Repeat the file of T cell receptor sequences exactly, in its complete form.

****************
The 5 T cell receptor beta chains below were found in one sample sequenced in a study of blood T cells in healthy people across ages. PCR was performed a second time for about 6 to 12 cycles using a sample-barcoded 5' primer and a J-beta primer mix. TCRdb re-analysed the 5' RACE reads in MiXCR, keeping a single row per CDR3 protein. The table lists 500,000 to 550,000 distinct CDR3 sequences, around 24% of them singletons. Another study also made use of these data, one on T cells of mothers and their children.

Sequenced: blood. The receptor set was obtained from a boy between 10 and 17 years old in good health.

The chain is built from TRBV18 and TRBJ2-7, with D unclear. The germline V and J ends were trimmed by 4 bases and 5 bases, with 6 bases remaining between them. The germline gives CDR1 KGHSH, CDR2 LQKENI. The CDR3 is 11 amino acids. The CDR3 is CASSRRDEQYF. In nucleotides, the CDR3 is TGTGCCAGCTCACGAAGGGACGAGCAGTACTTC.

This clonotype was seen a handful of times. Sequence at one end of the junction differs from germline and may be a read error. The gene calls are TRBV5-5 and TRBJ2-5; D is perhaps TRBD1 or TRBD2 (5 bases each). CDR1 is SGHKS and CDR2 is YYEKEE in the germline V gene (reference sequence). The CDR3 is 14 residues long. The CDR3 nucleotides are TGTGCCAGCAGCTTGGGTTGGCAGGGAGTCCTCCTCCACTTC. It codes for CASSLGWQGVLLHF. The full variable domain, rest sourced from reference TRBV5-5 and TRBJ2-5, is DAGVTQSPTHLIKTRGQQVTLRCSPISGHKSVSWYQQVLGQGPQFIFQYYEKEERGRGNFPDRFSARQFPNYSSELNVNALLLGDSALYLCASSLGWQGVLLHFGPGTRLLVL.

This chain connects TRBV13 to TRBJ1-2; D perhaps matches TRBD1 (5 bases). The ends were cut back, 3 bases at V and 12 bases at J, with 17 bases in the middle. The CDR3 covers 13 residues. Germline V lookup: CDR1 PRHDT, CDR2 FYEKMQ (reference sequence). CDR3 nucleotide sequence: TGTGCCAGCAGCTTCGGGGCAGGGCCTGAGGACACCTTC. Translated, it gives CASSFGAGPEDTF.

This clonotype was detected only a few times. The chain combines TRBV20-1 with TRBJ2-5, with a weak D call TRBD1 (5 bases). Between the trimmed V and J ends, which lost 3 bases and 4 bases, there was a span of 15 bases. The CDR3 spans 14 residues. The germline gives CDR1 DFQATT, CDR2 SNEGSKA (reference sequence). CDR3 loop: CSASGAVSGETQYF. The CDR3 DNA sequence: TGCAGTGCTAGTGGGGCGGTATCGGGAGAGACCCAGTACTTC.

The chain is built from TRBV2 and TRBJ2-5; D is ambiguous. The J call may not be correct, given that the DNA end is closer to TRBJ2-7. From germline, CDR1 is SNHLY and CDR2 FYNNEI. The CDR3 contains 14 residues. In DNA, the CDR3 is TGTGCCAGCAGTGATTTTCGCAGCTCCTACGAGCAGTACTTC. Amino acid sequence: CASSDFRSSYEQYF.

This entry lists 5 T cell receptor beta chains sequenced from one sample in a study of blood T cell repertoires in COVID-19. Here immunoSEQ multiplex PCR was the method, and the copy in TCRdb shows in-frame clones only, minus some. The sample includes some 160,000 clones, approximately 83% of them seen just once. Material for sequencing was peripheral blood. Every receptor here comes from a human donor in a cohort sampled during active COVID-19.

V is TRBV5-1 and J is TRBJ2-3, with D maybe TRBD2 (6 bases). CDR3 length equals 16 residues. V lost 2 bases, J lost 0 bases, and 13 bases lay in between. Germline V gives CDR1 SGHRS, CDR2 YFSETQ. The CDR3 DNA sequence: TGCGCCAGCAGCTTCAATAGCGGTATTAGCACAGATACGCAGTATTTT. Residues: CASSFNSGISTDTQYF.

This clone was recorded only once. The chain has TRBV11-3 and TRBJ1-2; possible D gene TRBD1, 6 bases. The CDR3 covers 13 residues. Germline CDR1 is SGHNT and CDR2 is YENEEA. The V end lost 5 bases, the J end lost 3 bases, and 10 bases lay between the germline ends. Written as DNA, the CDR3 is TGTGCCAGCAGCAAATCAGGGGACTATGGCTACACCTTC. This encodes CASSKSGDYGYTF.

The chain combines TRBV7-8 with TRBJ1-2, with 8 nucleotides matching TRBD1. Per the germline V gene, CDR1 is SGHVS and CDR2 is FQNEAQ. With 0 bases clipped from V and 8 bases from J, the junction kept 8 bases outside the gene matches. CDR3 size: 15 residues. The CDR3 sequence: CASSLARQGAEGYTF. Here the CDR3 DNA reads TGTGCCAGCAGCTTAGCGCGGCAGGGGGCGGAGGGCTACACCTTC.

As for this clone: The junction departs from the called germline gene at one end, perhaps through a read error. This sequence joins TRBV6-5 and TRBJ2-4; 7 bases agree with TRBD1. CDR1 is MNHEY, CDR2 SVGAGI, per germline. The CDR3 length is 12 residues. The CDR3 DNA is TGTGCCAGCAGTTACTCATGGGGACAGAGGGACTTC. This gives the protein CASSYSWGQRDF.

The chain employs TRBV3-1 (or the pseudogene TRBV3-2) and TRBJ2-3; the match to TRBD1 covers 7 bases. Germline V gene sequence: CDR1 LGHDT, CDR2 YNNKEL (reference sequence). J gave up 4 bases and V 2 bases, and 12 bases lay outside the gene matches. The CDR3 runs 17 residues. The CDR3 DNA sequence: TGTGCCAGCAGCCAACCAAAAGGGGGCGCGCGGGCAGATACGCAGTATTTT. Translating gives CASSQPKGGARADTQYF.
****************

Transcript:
The 5 T cell receptor beta chains below were found in one sample sequenced in a study of blood T cells in healthy people across ages. PCR was performed a second time for about 6 to 12 cycles using a sample-barcoded 5' primer and a J-beta primer mix. TCRdb re-analysed the 5' RACE reads in MiXCR, keeping a single row per CDR3 protein. The table lists 500,000 to 550,000 distinct CDR3 sequences, around 24% of them singletons. Another study also made use of these data, one on T cells of mothers and their children.

Sequenced: blood. The receptor set was obtained from a boy between 10 and 17 years old in good health.

The chain is built from TRBV18 and TRBJ2-7, with D unclear. The germline V and J ends were trimmed by 4 bases and 5 bases, with 6 bases remaining between them. The germline gives CDR1 KGHSH, CDR2 LQKENI. The CDR3 is 11 amino acids. The CDR3 is CASSRRDEQYF. In nucleotides, the CDR3 is TGTGCCAGCTCACGAAGGGACGAGCAGTACTTC.

This clonotype was seen a handful of times. Sequence at one end of the junction differs from germline and may be a read error. The gene calls are TRBV5-5 and TRBJ2-5; D is perhaps TRBD1 or TRBD2 (5 bases each). CDR1 is SGHKS and CDR2 is YYEKEE in the germline V gene (reference sequence). The CDR3 is 14 residues long. The CDR3 nucleotides are TGTGCCAGCAGCTTGGGTTGGCAGGGAGTCCTCCTCCACTTC. It codes for CASSLGWQGVLLHF. The full variable domain, rest sourced from reference TRBV5-5 and TRBJ2-5, is DAGVTQSPTHLIKTRGQQVTLRCSPISGHKSVSWYQQVLGQGPQFIFQYYEKEERGRGNFPDRFSARQFPNYSSELNVNALLLGDSALYLCASSLGWQGVLLHFGPGTRLLVL.

This chain connects TRBV13 to TRBJ1-2; D perhaps matches TRBD1 (5 bases). The ends were cut back, 3 bases at V and 12 bases at J, with 17 bases in the middle. The CDR3 covers 13 residues. Germline V lookup: CDR1 PRHDT, CDR2 FYEKMQ (reference sequence). CDR3 nucleotide sequence: TGTGCCAGCAGCTTCGGGGCAGGGCCTGAGGACACCTTC. Translated, it gives CASSFGAGPEDTF.

This clonotype was detected only a few times. The chain combines TRBV20-1 with TRBJ2-5, with a weak D call TRBD1 (5 bases). Between the trimmed V and J ends, which lost 3 bases and 4 bases, there was a span of 15 bases. The CDR3 spans 14 residues. The germline gives CDR1 DFQATT, CDR2 SNEGSKA (reference sequence). CDR3 loop: CSASGAVSGETQYF. The CDR3 DNA sequence: TGCAGTGCTAGTGGGGCGGTATCGGGAGAGACCCAGTACTTC.

The chain is built from TRBV2 and TRBJ2-5; D is ambiguous. The J call may not be correct, given that the DNA end is closer to TRBJ2-7. From germline, CDR1 is SNHLY and CDR2 FYNNEI. The CDR3 contains 14 residues. In DNA, the CDR3 is TGTGCCAGCAGTGATTTTCGCAGCTCCTACGAGCAGTACTTC. Amino acid sequence: CASSDFRSSYEQYF.

This entry lists 5 T cell receptor beta chains sequenced from one sample in a study of blood T cell repertoires in COVID-19. Here immunoSEQ multiplex PCR was the method, and the copy in TCRdb shows in-frame clones only, minus some. The sample includes some 160,000 clones, approximately 83% of them seen just once. Material for sequencing was peripheral blood. Every receptor here comes from a human donor in a cohort sampled during active COVID-19.

V is TRBV5-1 and J is TRBJ2-3, with D maybe TRBD2 (6 bases). CDR3 length equals 16 residues. V lost 2 bases, J lost 0 bases, and 13 bases lay in between. Germline V gives CDR1 SGHRS, CDR2 YFSETQ. The CDR3 DNA sequence: TGCGCCAGCAGCTTCAATAGCGGTATTAGCACAGATACGCAGTATTTT. Residues: CASSFNSGISTDTQYF.

This clone was recorded only once. The chain has TRBV11-3 and TRBJ1-2; possible D gene TRBD1, 6 bases. The CDR3 covers 13 residues. Germline CDR1 is SGHNT and CDR2 is YENEEA. The V end lost 5 bases, the J end lost 3 bases, and 10 bases lay between the germline ends. Written as DNA, the CDR3 is TGTGCCAGCAGCAAATCAGGGGACTATGGCTACACCTTC. This encodes CASSKSGDYGYTF.

The chain combines TRBV7-8 with TRBJ1-2, with 8 nucleotides matching TRBD1. Per the germline V gene, CDR1 is SGHVS and CDR2 is FQNEAQ. With 0 bases clipped from V and 8 bases from J, the junction kept 8 bases outside the gene matches. CDR3 size: 15 residues. The CDR3 sequence: CASSLARQGAEGYTF. Here the CDR3 DNA reads TGTGCCAGCAGCTTAGCGCGGCAGGGGGCGGAGGGCTACACCTTC.

As for this clone: The junction departs from the called germline gene at one end, perhaps through a read error. This sequence joins TRBV6-5 and TRBJ2-4; 7 bases agree with TRBD1. CDR1 is MNHEY, CDR2 SVGAGI, per germline. The CDR3 length is 12 residues. The CDR3 DNA is TGTGCCAGCAGTTACTCATGGGGACAGAGGGACTTC. This gives the protein CASSYSWGQRDF.

The chain employs TRBV3-1 (or the pseudogene TRBV3-2) and TRBJ2-3; the match to TRBD1 covers 7 bases. Germline V gene sequence: CDR1 LGHDT, CDR2 YNNKEL (reference sequence). J gave up 4 bases and V 2 bases, and 12 bases lay outside the gene matches. The CDR3 runs 17 residues. The CDR3 DNA sequence: TGTGCCAGCAGCCAACCAAAAGGGGGCGCGCGGGCAGATACGCAGTATTTT. Translating gives CASSQPKGGARADTQYF.